And what that does is that you actually miss out a lot. You miss out of these wonderful moments where you're like, “I have this thinking, breathing being.” Like you said, it alleviates some of that stress of like, who is gonna pour themselves also into this relationship. I can enjoy watching you through your life. I don't have to feel like I have to protect you all the time.

Fanny: Yeah. And also that give them the opportunity to take responsibility for their answer and their choice because you are not the one who's gonna fix it anymore. Their choice will have direct consequence in their life. It's not your life anymore. They are building their life at school, with friends, with other people around them so they have to have the tool to understand and navigate that. And if you always answer for them or dictate them what they have to do, they won't be able to make their own choice and take responsibility for their actions.

Dr. Varisa Perlman: That's a big deal because responsibility breeds confidence. The responsibility they have in their life, it breeds like, “I can do this without you.” Sometimes a mother will say, “Oh, I just feel badly because I want them to give me credit for everything. I want to be the reason why they do everything.” I don't want that.

Fanny: They can stand for their own opinion or if they want something, they have to advocate for themselves. That's something they will need in the future. So definitely something that we don't do anymore. I'm a little bit far from that step, but I'm already enjoying what's coming after. [laughs]

Dr. Varisa Perlman: Right. There's beauty and struggle with every five years. There is just beauty and struggle with all of it. And I find that with my kids, the less that I would handle them, the more they would shock me and surprise me with their own innovative way of dealing with life.

Cecile: But it takes a lot of vulnerability and risk-taking in a sense because I feel like as mothers, we are genetically programmed to be protective and be physically attached to our kids, and accepting that we're going to let them go and accept the unknown is very difficult.

Dr. Varisa Perlman: Really difficult.

Fanny: For me, at my stage, even when we are on the park and my husband is very—maybe it's because we are woman and man, but my husband is very good at letting my daughter do things on her own at the park. But sometimes I'm freaking out like, “Ah, she's too high.” And he's like, “Oh, let her do the thing. She's calm, she know what she's doing, she's not calling for help.” And me, I'm just like, “Help my kids, please.” [laughs]

Cecile: [laughs] That's a funny side story. So Fanny was—we've been very close for 12 years when my daughter was born. She was babysitting for my child. And we've been very close even since. So you've been with my kids for five, six years before you had your own kids. She was never like that with my own kids. She's a very easygoing fun aunt that lets them do. She knows in theory how things work. [laughs]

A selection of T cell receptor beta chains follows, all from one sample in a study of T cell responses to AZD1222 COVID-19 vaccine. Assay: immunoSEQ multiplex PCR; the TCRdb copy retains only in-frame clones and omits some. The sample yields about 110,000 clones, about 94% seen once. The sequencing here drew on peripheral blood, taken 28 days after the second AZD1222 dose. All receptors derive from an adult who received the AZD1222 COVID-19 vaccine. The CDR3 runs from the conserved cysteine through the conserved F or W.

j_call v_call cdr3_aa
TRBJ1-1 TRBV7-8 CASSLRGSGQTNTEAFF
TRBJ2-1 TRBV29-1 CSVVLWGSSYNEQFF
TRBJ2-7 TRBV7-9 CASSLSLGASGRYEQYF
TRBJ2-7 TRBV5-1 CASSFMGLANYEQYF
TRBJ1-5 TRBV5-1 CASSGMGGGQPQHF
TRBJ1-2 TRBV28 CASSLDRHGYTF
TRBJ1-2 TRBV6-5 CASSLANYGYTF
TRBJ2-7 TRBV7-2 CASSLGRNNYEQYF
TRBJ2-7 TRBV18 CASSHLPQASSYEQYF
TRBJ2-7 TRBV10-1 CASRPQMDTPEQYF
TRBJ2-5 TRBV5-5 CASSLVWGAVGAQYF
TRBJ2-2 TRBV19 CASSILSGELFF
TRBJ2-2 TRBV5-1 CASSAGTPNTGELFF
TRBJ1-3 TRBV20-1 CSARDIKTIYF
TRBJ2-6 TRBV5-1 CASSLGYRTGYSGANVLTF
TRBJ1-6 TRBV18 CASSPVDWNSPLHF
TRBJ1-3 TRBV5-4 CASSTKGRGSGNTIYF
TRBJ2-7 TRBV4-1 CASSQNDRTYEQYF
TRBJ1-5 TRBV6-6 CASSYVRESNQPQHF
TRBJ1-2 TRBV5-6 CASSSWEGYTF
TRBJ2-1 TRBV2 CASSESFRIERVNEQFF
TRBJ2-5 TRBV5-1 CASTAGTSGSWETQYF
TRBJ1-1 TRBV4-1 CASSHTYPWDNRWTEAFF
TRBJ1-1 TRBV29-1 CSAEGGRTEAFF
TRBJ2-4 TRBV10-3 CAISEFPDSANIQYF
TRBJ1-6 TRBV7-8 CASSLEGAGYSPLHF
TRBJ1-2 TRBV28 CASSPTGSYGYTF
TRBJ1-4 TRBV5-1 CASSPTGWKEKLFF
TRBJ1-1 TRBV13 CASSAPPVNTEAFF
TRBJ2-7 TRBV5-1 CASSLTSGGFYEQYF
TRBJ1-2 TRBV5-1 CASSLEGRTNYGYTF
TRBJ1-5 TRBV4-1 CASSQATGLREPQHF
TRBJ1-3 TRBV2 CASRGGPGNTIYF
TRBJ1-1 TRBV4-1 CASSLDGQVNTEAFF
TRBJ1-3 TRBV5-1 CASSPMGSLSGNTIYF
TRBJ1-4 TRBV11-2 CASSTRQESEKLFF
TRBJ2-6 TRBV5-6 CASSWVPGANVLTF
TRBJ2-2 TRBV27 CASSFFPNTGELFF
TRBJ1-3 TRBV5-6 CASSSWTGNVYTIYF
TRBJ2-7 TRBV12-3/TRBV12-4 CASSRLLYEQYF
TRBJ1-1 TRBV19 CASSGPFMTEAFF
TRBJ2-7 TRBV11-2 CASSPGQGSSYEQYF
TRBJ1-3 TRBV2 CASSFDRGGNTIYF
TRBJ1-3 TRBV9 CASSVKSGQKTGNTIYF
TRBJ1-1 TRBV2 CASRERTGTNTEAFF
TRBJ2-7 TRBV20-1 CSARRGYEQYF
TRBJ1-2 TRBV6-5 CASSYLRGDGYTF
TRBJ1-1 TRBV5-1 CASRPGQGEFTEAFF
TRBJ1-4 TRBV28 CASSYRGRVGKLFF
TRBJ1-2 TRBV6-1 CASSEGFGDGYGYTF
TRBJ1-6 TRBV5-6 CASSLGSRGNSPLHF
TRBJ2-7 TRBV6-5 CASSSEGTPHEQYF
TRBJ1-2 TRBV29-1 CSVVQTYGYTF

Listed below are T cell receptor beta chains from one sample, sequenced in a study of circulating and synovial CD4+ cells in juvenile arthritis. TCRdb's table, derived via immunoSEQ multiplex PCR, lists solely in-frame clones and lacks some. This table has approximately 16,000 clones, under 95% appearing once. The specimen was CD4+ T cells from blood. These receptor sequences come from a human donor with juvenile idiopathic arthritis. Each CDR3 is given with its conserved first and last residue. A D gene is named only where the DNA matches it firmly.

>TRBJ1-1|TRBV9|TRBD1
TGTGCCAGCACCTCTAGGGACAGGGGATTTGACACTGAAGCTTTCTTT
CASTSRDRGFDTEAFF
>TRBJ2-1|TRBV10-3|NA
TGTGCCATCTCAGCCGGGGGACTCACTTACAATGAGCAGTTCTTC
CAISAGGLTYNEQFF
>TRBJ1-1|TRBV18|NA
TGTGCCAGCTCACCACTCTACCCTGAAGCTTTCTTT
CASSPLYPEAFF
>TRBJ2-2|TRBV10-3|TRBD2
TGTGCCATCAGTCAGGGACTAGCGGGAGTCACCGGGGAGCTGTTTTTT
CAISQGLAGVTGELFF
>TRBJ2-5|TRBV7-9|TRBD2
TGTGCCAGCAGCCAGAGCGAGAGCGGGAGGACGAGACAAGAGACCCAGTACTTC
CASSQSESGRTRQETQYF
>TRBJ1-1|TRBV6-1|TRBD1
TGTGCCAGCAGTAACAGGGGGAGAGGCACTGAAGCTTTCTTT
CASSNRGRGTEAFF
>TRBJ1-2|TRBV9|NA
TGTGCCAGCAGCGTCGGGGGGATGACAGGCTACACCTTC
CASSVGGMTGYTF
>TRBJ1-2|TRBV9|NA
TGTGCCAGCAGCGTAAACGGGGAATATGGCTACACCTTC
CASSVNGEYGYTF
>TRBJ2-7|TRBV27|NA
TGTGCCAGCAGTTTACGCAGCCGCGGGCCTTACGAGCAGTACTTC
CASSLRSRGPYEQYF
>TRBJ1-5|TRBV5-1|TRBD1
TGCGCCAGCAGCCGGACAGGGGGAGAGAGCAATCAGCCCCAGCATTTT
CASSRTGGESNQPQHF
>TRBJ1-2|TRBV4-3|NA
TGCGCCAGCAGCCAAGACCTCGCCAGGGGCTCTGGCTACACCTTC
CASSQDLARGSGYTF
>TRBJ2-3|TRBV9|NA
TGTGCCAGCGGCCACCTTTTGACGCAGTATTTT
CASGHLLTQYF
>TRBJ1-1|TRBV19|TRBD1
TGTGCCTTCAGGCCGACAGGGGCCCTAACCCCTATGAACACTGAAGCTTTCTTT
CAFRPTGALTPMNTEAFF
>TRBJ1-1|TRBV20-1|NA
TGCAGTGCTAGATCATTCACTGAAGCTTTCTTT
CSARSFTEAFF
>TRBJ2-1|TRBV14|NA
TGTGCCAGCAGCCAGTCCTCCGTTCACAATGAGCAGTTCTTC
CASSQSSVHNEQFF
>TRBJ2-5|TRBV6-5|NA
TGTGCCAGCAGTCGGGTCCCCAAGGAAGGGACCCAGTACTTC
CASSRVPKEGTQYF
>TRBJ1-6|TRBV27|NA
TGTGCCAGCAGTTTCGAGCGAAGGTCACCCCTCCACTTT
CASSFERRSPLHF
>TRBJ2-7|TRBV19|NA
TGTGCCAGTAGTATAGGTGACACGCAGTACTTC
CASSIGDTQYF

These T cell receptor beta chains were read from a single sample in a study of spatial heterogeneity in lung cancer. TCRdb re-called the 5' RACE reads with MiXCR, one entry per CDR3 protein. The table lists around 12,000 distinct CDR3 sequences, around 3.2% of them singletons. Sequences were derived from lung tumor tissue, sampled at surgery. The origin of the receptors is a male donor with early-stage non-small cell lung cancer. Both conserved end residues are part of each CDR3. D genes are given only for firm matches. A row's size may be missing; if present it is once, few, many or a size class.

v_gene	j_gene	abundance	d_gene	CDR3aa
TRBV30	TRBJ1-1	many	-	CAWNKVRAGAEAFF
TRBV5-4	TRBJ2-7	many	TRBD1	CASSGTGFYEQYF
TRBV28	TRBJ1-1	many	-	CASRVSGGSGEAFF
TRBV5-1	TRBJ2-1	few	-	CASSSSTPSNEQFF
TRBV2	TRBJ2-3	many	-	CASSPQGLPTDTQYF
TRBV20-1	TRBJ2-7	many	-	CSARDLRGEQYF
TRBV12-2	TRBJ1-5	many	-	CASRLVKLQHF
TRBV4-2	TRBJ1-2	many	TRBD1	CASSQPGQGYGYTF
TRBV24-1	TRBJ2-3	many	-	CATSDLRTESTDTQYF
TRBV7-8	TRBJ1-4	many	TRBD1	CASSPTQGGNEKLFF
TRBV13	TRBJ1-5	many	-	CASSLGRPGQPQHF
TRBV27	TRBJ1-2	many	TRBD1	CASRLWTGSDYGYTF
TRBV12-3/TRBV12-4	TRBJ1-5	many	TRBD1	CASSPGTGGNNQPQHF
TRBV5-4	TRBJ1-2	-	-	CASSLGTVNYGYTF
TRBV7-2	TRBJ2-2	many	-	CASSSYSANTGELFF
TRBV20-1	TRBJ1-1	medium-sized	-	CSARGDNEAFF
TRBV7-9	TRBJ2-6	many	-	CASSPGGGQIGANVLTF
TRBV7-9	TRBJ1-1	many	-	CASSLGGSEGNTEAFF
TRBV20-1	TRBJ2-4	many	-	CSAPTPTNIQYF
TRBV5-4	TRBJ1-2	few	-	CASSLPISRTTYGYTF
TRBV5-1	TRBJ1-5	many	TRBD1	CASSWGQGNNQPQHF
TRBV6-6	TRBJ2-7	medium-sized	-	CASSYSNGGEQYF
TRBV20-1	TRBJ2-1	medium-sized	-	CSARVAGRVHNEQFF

Fanny: It's irrational. At the park, I'm the one who's freaking out and my husband is like, “Calm down.” [laughs] I'm not allowed in the park anymore because of that.

Dr. Varisa Perlman: Well, I actually am very grateful that you brought that up because I had a moment. So I'll go back a little bit. I always tell you, as patients, I'm always talking about this idea of fear and guilt are poison for parents, right? It motors us in a direction that I don't think always honors our children because sometimes it puts blinders on you and you're not able to see what this child needs. You're fearful. You act reactively. So to me, fear is tough.

Now, this is as someone who was born and raised to be very afraid. I didn't ride a roller coaster until I was 25 years old because my parents were always like, “Oh no, oh no, oh no.” It was all about this fear-mongering. And I cannot live my life completely shrouded by fear. So I think that's [inaudible] so you fight it because I know my tendency and the fact that I have all this programming from my parents, they just are very big into fear.

And it's only been recently, and my husband is definitely very helpful. And that's why I'm with him because he's very good at every stage, but no, it's okay, no. He's really good about checking me but also, when there's things that I worry about, he's like, “Okay, how can we help you with this?” And I found that as I've been able to differentiate myself again from being this give everything mother to being my own person, which I think is healthy, which is important, I found that it helps my fears because I'm like, “Okay, they have to go through—” All the things I'm telling you, I tell myself every night, not because I mastered it, but because it's like, “Okay, remember, say that again, say it again.”

So I think that that's a very real thing. What I have found, which has been very humbling and a little bit upsetting for me, is that a lot of the older women in my life right now, who are maybe my mother's generation, are completely immobilized by fear. The fear to go out, the fear to go this, their fear that the kids will do this. It's almost like it took over them. And I don't know if it's because we come from a time where women were not really encouraged to take risks, women were not really encouraged to be independent, to work on their own, have their own thoughts, maybe these kinds of conversations we are having right now were not happening when they were this age, where like, “You're fearful? Fantastic, good.”